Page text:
Monday, September 12, 2005

Gay Marriage in California

Here's a story I only learned about today. It's apparently not getting much coverage because of the hurricane. But BBC News picked it up.

The story is this:

Five years ago, California voters approved a proposition that states, "only marriage between a man and a woman is valid or recognised in California." (At that time, I was thoroughly embarrassed. California is supposed to be liberal and gay-friendly.)

This year, the state representatives approved a bill that says marriage is a civil contract between "two persons". (I heard this and rejoiced, proud of my former home.)

The Governator has promised to veto the bill. (See what happens when you elect an actor?)

I am again embarrassed.

3 comments:

  1. If the good people of this state want gay marriages, they should vote on it. Oh, but they did and decided that they didn't want it. I think it is proper for the Gov. to reject it based on what the people of the state want. If people want gay marriages they should put another proposition up to vote instead.

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  2. I'd agree with you if it were the opposite (if the new legislation were trying to stop gay marriage), but this is one of those things where people are just plain wrong. CA needs to allow gay marriage. CA wants to be part of this change, it just doesn't know it yet.

    I wonder if such a proposition would have a chance this year (taking into account the cold conservative climate as well as the poor presidential approval rating, it's hard to tell), but eventually it will happen. And I think that CA is the state to give this movement its momentum. Little states like Vermont and Hawaii can start it, but CA or NY needs to push it along.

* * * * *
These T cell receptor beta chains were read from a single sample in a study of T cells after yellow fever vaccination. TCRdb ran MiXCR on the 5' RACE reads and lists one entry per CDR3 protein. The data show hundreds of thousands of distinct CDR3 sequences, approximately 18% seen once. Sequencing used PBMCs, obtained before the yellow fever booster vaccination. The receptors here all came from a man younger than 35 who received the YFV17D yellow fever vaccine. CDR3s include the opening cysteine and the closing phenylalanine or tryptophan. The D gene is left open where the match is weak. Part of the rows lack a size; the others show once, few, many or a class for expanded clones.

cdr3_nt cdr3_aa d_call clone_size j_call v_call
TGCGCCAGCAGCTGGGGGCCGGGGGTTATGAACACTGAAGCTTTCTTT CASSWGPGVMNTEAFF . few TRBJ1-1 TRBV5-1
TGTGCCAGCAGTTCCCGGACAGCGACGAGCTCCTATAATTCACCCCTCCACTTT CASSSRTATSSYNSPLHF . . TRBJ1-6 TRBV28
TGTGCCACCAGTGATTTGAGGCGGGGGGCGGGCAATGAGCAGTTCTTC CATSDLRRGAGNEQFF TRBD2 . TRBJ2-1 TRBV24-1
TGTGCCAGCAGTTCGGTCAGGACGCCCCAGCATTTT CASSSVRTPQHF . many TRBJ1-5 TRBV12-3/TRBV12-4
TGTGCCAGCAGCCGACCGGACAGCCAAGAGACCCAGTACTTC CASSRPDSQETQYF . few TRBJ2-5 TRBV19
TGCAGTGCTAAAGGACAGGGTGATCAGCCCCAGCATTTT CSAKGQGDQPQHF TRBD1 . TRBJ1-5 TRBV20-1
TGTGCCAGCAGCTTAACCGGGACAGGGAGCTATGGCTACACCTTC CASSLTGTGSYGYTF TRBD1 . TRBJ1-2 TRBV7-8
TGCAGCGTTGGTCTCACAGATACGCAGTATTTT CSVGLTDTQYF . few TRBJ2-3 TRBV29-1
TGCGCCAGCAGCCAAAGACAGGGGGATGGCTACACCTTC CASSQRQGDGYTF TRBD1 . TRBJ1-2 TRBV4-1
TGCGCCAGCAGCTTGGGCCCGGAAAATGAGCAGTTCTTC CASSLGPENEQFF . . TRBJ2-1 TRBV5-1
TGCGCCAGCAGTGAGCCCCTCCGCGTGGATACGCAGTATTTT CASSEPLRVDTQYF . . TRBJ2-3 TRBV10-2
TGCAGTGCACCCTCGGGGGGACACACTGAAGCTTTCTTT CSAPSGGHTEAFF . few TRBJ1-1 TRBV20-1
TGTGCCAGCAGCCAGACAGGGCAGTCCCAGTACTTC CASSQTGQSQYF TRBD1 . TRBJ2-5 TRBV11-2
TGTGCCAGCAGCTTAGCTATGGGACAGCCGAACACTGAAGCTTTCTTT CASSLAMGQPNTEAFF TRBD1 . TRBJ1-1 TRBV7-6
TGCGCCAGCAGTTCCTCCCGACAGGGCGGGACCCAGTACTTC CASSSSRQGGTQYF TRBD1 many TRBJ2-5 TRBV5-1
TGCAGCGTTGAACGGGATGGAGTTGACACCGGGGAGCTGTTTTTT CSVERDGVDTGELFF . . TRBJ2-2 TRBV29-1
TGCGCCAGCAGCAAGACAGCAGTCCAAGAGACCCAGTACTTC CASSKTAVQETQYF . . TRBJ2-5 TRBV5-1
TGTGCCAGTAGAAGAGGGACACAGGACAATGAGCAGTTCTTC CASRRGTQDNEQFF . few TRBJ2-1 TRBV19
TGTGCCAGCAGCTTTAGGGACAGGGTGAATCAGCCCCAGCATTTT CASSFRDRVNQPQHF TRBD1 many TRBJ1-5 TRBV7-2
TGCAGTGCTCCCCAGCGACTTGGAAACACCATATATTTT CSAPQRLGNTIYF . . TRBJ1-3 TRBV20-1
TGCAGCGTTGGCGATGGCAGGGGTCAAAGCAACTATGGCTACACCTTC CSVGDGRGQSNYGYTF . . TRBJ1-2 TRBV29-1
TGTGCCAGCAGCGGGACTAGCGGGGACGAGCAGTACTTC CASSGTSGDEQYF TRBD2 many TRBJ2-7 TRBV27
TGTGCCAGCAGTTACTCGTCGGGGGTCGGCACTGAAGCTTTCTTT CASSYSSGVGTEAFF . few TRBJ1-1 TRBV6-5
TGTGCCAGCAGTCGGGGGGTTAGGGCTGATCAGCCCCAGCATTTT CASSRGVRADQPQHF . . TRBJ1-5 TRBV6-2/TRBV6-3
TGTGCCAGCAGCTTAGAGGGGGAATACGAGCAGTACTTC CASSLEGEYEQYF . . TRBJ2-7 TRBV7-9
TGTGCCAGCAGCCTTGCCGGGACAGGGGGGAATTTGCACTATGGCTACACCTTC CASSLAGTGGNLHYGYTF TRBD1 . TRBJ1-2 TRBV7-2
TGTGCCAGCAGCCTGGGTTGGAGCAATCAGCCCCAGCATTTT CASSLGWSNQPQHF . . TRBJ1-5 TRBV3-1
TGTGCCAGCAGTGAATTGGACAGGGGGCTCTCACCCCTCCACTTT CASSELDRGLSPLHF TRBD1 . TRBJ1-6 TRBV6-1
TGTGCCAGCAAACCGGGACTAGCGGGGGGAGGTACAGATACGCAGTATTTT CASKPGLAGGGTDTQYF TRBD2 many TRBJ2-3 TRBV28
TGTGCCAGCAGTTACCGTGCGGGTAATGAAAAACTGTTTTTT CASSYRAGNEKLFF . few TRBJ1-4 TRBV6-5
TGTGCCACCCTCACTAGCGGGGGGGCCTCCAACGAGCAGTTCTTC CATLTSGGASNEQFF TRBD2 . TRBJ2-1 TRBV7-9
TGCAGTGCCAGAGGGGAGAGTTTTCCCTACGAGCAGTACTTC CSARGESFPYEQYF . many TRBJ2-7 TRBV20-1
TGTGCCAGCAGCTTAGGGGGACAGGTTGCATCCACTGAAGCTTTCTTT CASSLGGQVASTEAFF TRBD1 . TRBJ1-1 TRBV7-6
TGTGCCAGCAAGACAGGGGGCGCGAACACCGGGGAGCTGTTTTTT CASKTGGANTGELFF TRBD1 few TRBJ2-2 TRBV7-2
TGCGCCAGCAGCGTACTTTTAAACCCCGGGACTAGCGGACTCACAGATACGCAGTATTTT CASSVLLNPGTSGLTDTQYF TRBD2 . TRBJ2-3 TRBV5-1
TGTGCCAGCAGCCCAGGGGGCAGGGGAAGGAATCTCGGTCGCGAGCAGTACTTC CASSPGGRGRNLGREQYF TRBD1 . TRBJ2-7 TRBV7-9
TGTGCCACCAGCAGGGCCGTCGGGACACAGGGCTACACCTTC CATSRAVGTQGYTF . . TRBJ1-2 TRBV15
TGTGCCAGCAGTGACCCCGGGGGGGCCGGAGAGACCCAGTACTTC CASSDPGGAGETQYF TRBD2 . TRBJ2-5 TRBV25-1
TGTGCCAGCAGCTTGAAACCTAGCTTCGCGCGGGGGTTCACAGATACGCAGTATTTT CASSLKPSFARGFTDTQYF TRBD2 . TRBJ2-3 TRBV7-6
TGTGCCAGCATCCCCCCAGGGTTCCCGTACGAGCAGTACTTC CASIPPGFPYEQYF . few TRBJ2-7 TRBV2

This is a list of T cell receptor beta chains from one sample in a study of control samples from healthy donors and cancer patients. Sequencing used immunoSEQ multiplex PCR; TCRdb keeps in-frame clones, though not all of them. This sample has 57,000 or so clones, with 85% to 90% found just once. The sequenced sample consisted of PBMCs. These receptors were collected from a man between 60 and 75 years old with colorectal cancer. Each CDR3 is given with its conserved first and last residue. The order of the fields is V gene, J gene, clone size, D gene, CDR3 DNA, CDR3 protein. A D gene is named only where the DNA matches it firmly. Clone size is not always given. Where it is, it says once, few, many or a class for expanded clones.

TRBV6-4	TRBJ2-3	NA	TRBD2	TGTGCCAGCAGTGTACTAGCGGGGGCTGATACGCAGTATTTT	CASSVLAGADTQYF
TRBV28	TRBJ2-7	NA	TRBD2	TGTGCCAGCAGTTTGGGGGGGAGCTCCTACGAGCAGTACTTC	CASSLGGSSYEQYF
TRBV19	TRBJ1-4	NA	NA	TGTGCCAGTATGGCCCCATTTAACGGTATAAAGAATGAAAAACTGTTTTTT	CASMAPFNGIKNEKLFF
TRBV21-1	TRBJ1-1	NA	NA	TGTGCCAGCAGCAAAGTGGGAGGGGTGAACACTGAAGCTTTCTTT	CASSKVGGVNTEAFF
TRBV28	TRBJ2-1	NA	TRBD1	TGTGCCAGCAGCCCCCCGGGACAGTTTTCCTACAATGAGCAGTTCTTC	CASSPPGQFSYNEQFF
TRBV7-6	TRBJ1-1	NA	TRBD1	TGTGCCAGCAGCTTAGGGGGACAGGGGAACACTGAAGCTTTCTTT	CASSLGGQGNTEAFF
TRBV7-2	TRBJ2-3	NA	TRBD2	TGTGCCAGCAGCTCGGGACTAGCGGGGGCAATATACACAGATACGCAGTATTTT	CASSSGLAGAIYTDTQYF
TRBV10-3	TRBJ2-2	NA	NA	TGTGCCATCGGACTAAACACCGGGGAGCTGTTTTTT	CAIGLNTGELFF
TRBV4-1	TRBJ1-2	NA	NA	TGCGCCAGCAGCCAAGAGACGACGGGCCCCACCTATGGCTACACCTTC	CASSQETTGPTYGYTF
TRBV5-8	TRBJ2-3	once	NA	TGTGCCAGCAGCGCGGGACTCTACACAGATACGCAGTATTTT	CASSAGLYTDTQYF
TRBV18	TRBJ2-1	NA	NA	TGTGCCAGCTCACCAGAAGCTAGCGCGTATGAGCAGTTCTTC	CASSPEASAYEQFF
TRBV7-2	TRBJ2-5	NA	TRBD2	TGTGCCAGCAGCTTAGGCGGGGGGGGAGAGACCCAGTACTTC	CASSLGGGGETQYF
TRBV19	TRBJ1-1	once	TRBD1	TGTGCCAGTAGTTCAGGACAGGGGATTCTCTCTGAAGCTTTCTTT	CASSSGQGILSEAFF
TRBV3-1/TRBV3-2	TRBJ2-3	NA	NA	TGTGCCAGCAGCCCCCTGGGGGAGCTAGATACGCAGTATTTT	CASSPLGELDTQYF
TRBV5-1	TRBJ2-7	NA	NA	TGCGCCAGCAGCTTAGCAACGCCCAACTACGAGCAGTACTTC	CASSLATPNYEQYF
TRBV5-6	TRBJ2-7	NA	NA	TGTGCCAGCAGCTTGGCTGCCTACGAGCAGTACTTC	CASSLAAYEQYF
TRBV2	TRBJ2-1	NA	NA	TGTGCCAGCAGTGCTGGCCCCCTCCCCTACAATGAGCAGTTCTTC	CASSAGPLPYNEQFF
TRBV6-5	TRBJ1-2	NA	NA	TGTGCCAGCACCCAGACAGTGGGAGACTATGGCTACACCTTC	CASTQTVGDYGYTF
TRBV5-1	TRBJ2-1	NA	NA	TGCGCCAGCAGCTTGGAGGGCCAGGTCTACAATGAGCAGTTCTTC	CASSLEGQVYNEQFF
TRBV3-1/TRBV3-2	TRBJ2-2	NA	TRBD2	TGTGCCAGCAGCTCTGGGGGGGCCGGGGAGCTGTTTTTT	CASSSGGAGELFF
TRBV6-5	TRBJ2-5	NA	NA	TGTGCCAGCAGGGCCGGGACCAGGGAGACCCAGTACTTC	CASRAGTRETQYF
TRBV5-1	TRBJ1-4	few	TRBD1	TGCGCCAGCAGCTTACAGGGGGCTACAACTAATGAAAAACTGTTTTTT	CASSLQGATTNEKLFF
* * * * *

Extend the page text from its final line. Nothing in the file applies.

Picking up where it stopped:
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  3. Intuitively, it makes sense to favor a clearly expressed democratic will. That's why California (and other states with a strong legacy of progressivism) have legal provisions for propositions (and the recall of governors) in the first place.

    Democracy, though, is not simply the tyranny of the majority. Since the government has previously decided to assign rights based on a legal system of marriage, denying the opportunity to assert those rights based on a protected minority position (in this case, private consentual acts protected by the Due Process clause, see Lawrence, et al, v. Texas (2003)) is, likely, a violation of minority rights.

    And minority rights trump majority will. (See the 13th, 14th, & 15th amendments for a refresher.)

    There's a reason the homosexual marriage issue has been so far successful only in the courts: it's the courts to which we make claims for our due, not to our fellow citizens.

    To get to the topic at hand, the Governator, then, is _permitted_ but not _required_ by democratic principles to sign the bill. If he does sign, the law should be contested in the courts, where it should be overturned.

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